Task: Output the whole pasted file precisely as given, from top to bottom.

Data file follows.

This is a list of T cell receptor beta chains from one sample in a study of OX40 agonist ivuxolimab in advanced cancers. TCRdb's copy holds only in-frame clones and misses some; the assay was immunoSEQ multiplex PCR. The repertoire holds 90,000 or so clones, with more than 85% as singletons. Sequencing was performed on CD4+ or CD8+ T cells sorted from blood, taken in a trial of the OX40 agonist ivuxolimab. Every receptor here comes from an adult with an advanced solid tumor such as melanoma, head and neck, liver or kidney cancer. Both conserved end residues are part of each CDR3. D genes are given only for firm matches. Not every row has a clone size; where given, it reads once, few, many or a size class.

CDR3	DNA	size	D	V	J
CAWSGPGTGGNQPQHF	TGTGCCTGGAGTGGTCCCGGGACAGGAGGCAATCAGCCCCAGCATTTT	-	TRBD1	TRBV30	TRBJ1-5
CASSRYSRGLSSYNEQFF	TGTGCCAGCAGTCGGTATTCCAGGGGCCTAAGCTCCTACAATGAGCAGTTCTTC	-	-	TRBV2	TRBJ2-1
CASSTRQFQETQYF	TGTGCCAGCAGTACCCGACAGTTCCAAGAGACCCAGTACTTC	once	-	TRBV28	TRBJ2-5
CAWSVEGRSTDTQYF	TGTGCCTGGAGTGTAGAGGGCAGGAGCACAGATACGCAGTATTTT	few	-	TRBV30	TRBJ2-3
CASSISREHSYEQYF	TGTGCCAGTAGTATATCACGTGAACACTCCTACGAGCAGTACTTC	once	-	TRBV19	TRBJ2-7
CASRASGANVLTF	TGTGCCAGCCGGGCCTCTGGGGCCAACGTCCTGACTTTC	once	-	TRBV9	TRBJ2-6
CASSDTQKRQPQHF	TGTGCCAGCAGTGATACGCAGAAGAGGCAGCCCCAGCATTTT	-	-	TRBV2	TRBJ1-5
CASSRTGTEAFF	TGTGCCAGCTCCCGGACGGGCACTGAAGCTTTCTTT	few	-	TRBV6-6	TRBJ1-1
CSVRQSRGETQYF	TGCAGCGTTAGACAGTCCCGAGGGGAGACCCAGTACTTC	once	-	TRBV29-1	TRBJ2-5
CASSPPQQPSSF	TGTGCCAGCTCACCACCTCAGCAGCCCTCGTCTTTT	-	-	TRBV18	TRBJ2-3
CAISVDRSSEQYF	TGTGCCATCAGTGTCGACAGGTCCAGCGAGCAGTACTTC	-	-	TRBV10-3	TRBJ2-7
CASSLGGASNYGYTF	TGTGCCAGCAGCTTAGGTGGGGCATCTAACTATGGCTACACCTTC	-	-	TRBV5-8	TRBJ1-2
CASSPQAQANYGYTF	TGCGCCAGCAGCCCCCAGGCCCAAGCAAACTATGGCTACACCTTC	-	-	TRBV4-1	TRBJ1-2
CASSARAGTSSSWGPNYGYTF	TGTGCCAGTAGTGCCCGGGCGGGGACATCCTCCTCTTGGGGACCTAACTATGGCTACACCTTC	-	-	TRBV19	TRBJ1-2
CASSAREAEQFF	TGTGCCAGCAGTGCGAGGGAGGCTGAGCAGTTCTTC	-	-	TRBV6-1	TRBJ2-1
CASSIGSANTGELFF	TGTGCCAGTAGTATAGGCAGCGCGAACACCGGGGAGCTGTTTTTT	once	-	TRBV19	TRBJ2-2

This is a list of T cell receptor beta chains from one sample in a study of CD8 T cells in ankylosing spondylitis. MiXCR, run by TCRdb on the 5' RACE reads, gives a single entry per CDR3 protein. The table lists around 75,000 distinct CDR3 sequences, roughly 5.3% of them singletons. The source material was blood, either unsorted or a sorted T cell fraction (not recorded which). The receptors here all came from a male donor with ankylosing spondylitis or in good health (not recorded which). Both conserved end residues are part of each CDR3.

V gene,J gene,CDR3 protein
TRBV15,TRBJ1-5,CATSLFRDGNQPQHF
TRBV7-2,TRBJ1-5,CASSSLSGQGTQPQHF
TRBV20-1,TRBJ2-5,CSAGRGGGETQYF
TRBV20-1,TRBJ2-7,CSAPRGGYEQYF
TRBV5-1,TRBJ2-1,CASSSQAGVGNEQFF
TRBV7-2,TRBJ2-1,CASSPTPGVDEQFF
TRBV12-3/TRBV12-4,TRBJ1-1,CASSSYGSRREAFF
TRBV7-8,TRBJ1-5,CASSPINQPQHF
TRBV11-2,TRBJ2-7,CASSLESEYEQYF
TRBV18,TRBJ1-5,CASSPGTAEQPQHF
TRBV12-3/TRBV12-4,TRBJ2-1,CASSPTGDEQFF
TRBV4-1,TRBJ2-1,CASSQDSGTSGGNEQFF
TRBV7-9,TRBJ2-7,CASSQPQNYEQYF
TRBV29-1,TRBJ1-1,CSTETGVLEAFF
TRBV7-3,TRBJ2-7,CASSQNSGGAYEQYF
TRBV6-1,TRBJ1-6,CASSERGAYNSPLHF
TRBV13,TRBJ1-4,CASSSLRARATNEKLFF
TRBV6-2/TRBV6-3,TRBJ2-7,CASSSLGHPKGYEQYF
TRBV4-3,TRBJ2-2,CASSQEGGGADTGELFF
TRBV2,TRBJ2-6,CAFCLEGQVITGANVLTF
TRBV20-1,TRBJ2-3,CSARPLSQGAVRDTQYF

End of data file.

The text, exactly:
This is a list of T cell receptor beta chains from one sample in a study of OX40 agonist ivuxolimab in advanced cancers. TCRdb's copy holds only in-frame clones and misses some; the assay was immunoSEQ multiplex PCR. The repertoire holds 90,000 or so clones, with more than 85% as singletons. Sequencing was performed on CD4+ or CD8+ T cells sorted from blood, taken in a trial of the OX40 agonist ivuxolimab. Every receptor here comes from an adult with an advanced solid tumor such as melanoma, head and neck, liver or kidney cancer. Both conserved end residues are part of each CDR3. D genes are given only for firm matches. Not every row has a clone size; where given, it reads once, few, many or a size class.

CDR3	DNA	size	D	V	J
CAWSGPGTGGNQPQHF	TGTGCCTGGAGTGGTCCCGGGACAGGAGGCAATCAGCCCCAGCATTTT	-	TRBD1	TRBV30	TRBJ1-5
CASSRYSRGLSSYNEQFF	TGTGCCAGCAGTCGGTATTCCAGGGGCCTAAGCTCCTACAATGAGCAGTTCTTC	-	-	TRBV2	TRBJ2-1
CASSTRQFQETQYF	TGTGCCAGCAGTACCCGACAGTTCCAAGAGACCCAGTACTTC	once	-	TRBV28	TRBJ2-5
CAWSVEGRSTDTQYF	TGTGCCTGGAGTGTAGAGGGCAGGAGCACAGATACGCAGTATTTT	few	-	TRBV30	TRBJ2-3
CASSISREHSYEQYF	TGTGCCAGTAGTATATCACGTGAACACTCCTACGAGCAGTACTTC	once	-	TRBV19	TRBJ2-7
CASRASGANVLTF	TGTGCCAGCCGGGCCTCTGGGGCCAACGTCCTGACTTTC	once	-	TRBV9	TRBJ2-6
CASSDTQKRQPQHF	TGTGCCAGCAGTGATACGCAGAAGAGGCAGCCCCAGCATTTT	-	-	TRBV2	TRBJ1-5
CASSRTGTEAFF	TGTGCCAGCTCCCGGACGGGCACTGAAGCTTTCTTT	few	-	TRBV6-6	TRBJ1-1
CSVRQSRGETQYF	TGCAGCGTTAGACAGTCCCGAGGGGAGACCCAGTACTTC	once	-	TRBV29-1	TRBJ2-5
CASSPPQQPSSF	TGTGCCAGCTCACCACCTCAGCAGCCCTCGTCTTTT	-	-	TRBV18	TRBJ2-3
CAISVDRSSEQYF	TGTGCCATCAGTGTCGACAGGTCCAGCGAGCAGTACTTC	-	-	TRBV10-3	TRBJ2-7
CASSLGGASNYGYTF	TGTGCCAGCAGCTTAGGTGGGGCATCTAACTATGGCTACACCTTC	-	-	TRBV5-8	TRBJ1-2
CASSPQAQANYGYTF	TGCGCCAGCAGCCCCCAGGCCCAAGCAAACTATGGCTACACCTTC	-	-	TRBV4-1	TRBJ1-2
CASSARAGTSSSWGPNYGYTF	TGTGCCAGTAGTGCCCGGGCGGGGACATCCTCCTCTTGGGGACCTAACTATGGCTACACCTTC	-	-	TRBV19	TRBJ1-2
CASSAREAEQFF	TGTGCCAGCAGTGCGAGGGAGGCTGAGCAGTTCTTC	-	-	TRBV6-1	TRBJ2-1
CASSIGSANTGELFF	TGTGCCAGTAGTATAGGCAGCGCGAACACCGGGGAGCTGTTTTTT	once	-	TRBV19	TRBJ2-2

This is a list of T cell receptor beta chains from one sample in a study of CD8 T cells in ankylosing spondylitis. MiXCR, run by TCRdb on the 5' RACE reads, gives a single entry per CDR3 protein. The table lists around 75,000 distinct CDR3 sequences, roughly 5.3% of them singletons. The source material was blood, either unsorted or a sorted T cell fraction (not recorded which). The receptors here all came from a male donor with ankylosing spondylitis or in good health (not recorded which). Both conserved end residues are part of each CDR3.

V gene,J gene,CDR3 protein
TRBV15,TRBJ1-5,CATSLFRDGNQPQHF
TRBV7-2,TRBJ1-5,CASSSLSGQGTQPQHF
TRBV20-1,TRBJ2-5,CSAGRGGGETQYF
TRBV20-1,TRBJ2-7,CSAPRGGYEQYF
TRBV5-1,TRBJ2-1,CASSSQAGVGNEQFF
TRBV7-2,TRBJ2-1,CASSPTPGVDEQFF
TRBV12-3/TRBV12-4,TRBJ1-1,CASSSYGSRREAFF
TRBV7-8,TRBJ1-5,CASSPINQPQHF
TRBV11-2,TRBJ2-7,CASSLESEYEQYF
TRBV18,TRBJ1-5,CASSPGTAEQPQHF
TRBV12-3/TRBV12-4,TRBJ2-1,CASSPTGDEQFF
TRBV4-1,TRBJ2-1,CASSQDSGTSGGNEQFF
TRBV7-9,TRBJ2-7,CASSQPQNYEQYF
TRBV29-1,TRBJ1-1,CSTETGVLEAFF
TRBV7-3,TRBJ2-7,CASSQNSGGAYEQYF
TRBV6-1,TRBJ1-6,CASSERGAYNSPLHF
TRBV13,TRBJ1-4,CASSSLRARATNEKLFF
TRBV6-2/TRBV6-3,TRBJ2-7,CASSSLGHPKGYEQYF
TRBV4-3,TRBJ2-2,CASSQEGGGADTGELFF
TRBV2,TRBJ2-6,CAFCLEGQVITGANVLTF
TRBV20-1,TRBJ2-3,CSARPLSQGAVRDTQYF